Why Christian Writers Should Keep Writing

During my three-month blogging/writing break, one of the things I struggled most with was a feeling of inadequacy as a writer. Not in my humble ability as a writer, but in what basis I have for actually doing it. My musings here at Surprised By Life are really only that, musings. They're my thoughts on what the Lord is teaching me through His Word—my story if you will—written in blog form. And because of that truth—that every word I write does NOT carry the weight of Scripture, is NOT the breath of God itself, I can't get away from this question:

What right do I have to write about the things of God? And what about you? What right do you have?

why Christian writers should keep writing

  • Who am I that you should trust my words?
  • Why should my opinion count?
  • Who am I that you should believe what I have to say?
  • Why should I be an authority on any subject matter relating to the things of God, when I so often get it wrong in my own life?

I came up with three reasons Christian writers should keep writing, keep telling their stories. Maybe they'll help you too?

1. Jesus has done an undeniable work in your life. 

The Samaritan woman who met Jesus at the well (John 4) was radically changed by her time with the Savior.

In a world where Jews and Samaritans didn't mix, the man Jesus saw into her heart and gave her a drink of living water.  With a few words from the One Who changes everything, the Samaritan woman went from hiding her failures to bursting forth into praise and shouting, "Come, see a man who told me all that I ever did. Can this be the Christ?" (John 4:25).  Shedding the weight of her shame she came out of hiding that day. She no longer cared to hide her sin—no, now she was proclaiming it! Giving glory to the One who knew her, loved her, changed her, redeemed her. And in her excitement she ran to tell everyone else.

Can't you just see her? Free from that heavy water jug, free from caring what others thought of her, free to dance. I picture her skipping, jumping, dancing in that freedom into the town...right into it shouting, "Come, see a man!" Like a little girl dancing carelessly in a field of flowers.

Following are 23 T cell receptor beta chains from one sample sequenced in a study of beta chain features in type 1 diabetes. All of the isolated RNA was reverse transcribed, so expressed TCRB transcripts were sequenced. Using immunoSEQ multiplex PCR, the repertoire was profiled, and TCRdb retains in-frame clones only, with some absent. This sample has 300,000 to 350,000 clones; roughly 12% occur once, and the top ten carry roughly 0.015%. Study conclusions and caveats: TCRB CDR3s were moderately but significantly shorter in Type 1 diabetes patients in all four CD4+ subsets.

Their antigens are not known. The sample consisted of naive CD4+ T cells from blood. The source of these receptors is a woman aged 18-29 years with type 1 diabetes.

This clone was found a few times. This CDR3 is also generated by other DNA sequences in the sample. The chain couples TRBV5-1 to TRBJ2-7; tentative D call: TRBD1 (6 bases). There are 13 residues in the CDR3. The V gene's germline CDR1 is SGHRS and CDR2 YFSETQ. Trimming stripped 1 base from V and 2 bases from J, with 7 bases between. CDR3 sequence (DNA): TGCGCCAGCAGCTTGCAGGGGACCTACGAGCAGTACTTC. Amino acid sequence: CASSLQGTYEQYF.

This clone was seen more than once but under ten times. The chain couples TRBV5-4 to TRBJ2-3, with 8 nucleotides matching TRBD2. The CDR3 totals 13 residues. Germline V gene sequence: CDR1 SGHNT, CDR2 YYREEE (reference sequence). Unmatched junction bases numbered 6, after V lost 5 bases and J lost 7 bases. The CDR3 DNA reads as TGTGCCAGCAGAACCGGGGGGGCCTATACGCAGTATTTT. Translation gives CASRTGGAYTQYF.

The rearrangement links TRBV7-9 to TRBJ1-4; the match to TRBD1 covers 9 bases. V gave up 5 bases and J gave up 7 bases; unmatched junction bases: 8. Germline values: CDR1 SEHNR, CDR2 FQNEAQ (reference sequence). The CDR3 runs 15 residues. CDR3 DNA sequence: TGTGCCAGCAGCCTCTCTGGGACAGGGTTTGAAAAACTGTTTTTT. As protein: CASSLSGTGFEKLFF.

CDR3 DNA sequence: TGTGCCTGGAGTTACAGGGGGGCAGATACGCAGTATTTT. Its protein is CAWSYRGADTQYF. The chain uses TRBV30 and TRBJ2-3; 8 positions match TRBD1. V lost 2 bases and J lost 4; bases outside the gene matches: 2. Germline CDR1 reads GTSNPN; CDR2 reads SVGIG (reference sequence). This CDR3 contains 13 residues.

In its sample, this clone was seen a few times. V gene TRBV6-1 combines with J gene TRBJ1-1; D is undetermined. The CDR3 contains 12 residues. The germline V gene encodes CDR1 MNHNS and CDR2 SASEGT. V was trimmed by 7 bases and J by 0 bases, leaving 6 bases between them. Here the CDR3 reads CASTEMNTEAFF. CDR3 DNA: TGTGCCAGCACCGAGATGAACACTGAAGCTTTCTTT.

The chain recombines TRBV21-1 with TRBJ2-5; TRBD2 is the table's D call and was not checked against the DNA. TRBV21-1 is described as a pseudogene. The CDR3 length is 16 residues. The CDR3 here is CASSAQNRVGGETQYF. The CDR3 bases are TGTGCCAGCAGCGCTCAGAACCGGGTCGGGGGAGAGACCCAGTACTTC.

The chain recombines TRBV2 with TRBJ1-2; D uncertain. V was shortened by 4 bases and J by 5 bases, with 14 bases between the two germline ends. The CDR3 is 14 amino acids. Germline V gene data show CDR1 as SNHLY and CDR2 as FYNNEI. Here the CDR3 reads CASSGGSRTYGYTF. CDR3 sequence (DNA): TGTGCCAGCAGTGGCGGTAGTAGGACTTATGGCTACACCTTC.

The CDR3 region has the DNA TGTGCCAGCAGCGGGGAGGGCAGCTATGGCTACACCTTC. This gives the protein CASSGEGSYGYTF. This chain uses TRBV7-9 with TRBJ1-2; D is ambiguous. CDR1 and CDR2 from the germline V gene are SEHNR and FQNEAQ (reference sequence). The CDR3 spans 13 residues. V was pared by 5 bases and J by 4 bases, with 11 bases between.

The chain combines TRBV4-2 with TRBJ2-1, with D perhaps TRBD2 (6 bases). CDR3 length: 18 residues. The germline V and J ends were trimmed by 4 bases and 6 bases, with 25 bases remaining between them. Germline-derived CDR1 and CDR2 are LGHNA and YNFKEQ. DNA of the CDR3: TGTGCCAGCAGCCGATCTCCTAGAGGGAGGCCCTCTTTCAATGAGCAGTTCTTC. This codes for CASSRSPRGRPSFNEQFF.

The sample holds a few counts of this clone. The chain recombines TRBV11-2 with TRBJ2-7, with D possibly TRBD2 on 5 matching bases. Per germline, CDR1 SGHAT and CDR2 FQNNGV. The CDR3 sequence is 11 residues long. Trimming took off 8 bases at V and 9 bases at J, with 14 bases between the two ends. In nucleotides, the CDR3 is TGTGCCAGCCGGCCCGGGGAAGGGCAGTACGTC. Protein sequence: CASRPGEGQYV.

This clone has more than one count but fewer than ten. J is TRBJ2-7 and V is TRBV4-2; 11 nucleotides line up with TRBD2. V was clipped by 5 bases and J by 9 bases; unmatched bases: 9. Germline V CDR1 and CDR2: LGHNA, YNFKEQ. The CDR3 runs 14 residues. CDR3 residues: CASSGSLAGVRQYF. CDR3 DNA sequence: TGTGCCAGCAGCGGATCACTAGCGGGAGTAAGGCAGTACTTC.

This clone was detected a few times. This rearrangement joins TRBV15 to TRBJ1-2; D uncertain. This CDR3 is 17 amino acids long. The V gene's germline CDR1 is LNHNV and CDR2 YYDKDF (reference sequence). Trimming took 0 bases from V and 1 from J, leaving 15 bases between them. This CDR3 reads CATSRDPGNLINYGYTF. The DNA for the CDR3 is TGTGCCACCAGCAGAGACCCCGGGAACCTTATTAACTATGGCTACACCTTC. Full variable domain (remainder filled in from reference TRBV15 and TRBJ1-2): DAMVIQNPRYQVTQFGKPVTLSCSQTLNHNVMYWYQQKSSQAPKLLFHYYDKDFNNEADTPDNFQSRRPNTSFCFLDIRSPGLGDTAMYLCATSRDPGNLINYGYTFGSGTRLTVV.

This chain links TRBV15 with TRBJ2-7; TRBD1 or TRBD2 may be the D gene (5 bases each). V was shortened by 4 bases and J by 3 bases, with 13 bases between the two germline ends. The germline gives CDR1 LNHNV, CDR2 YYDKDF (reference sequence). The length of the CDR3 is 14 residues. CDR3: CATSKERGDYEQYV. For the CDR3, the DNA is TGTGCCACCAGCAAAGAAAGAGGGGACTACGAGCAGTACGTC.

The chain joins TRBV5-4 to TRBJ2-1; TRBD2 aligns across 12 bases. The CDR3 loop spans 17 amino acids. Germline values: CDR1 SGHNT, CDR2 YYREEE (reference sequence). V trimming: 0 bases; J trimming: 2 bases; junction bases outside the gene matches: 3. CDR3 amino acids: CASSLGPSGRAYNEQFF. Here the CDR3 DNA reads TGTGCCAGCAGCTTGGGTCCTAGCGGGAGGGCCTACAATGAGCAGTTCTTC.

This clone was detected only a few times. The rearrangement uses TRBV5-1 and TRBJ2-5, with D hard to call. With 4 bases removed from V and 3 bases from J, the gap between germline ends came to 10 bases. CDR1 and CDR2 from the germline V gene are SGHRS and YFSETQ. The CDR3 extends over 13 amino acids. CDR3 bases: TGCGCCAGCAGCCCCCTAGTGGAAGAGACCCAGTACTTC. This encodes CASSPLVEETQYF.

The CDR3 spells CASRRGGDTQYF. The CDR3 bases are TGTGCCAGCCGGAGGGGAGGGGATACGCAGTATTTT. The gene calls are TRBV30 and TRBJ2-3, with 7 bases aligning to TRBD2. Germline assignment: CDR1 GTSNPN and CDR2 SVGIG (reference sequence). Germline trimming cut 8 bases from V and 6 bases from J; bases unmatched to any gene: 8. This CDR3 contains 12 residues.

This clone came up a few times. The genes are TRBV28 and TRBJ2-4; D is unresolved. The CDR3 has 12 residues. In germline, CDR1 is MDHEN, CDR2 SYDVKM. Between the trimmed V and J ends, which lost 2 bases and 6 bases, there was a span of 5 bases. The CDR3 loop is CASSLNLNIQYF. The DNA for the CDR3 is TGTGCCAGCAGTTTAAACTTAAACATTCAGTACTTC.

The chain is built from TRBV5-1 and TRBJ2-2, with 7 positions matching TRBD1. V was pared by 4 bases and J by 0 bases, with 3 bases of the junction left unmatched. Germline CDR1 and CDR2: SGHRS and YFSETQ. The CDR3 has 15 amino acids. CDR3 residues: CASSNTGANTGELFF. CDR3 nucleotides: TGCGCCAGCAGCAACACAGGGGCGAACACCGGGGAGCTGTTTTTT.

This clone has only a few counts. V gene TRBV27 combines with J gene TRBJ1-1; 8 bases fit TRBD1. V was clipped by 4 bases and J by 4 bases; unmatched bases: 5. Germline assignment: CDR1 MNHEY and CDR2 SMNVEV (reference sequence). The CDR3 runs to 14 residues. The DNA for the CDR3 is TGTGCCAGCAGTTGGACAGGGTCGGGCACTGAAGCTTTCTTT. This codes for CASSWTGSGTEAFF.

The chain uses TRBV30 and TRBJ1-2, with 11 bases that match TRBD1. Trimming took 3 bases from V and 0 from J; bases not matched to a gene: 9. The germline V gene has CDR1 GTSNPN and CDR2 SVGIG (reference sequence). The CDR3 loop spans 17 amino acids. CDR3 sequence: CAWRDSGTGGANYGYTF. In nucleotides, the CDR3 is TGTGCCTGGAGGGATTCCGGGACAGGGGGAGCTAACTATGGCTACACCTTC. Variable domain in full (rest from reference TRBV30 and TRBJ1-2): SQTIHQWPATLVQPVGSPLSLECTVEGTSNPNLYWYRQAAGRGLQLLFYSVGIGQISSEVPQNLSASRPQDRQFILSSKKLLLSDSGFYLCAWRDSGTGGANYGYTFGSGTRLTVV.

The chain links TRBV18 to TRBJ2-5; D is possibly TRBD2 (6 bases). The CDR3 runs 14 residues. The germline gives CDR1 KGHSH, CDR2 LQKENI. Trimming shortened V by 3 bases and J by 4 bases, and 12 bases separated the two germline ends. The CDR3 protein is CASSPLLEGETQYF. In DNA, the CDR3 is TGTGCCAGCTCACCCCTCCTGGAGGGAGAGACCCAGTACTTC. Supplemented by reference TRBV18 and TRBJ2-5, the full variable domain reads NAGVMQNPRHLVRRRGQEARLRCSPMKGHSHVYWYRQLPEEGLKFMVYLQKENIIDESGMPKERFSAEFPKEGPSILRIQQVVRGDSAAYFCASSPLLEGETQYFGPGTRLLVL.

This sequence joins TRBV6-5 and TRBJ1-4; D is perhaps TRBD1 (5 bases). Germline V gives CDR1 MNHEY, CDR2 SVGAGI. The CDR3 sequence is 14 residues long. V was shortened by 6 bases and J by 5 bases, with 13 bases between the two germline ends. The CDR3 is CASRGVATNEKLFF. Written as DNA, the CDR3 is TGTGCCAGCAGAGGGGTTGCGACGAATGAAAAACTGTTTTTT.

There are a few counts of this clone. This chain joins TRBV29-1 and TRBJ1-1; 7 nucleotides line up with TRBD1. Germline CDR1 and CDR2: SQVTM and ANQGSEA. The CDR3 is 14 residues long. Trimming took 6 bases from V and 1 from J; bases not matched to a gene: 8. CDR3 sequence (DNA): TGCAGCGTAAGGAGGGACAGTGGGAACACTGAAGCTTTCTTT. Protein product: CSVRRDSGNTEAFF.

The Scriptures tell us that an entire village was changed because one woman, once bound by the weight of sin and humiliation, told her freedom story. God can use us that way too. Our stories are real and they need to be told.

The transformation that has happened in your heart is the story others need to read in order to believe in the God who still saves.

Tell it.

 2. God calls us to go into all the world (Matthew 28:19). 

Nowhere in the Bible does it say that before we can "go into all the world and preach the Gospel," we have to be perfect Christians. If that were the prerequisite, no one would ever go.

But our bumbling attempts at saying "yes" to God, our humble desire to write things that bring glory to Him (and maybe a bit of hope to others?), and our sincere longing to make Him known through our failures and foibles as the God who glorifies Himself through our weaknesses—these things are one small part of how we go into all the world.

If God should grant that my writing (or yours) influence millions around the world, so be it. If God should direct just one precious woman who needs hope to these pages, so be it and glory to God.

But if I never open my mouth? If I, like Moses, tell the Lord that my faltering lips (Exodus 6:30) are unworthy of His message of hope that one woman might never hear.

If God makes a mouth, and transforms a heart so that it longs for Him and His glory alone, He can use them both to give words of life on the pages of a blog (or book, or magazine, or speech, etc).

God wants me to tell my story. He wants you to tell yours. Why?

3. One small purpose for our pain and suffering in this life is so that we can eventually comfort others (1 Corinthians 1:4). 

I don't believe that the end-all of our pain, the reason we suffer, is so that we can comfort others. But it is a small piece of it.

The fact of the matter is that I haven't figured out a God who chooses suffering as a means of knowing Him more deeply, but I do know that comforting others with the comfort I've been given not only aids in their healing, it also aids in mine.

A friend recently asked me why I chose to share my miscarriage story with the world (or, ahem, the few people who read this blog). My answer? Because you asked me to.

The day I announced that our third McGlothlin baby wouldn't be joining us this side of heaven I received hundreds of messages reaching out to comfort and encourage me in my time of need. And boy, did I need. Your stories bolstered me, helped me feel like I wasn't alone, and produced a humbling of my heart as I realized that so many people cared.

But the ones that grabbed me the most, and convinced me to keep writing through the fresh grief, and then later through the healing, were those who emailed to say, "I just had a miscarriage too. You're sharing exactly what's on my heart. I don't know how to do this kind of pain, Brooke, how will I get through?"

And as I've watched my story, God's story of healing through me, bring truth and healing to others, it's made my loss mean something it didn't mean before. I'm not alone.

And neither are you.

So keep writing Christian. Keep telling your story. Submit your words to Him and be reminded of Who made your mouth (Exodus 4:10-12). Go dancing through your town screaming, "Come see a man!"

And trust God for the rest.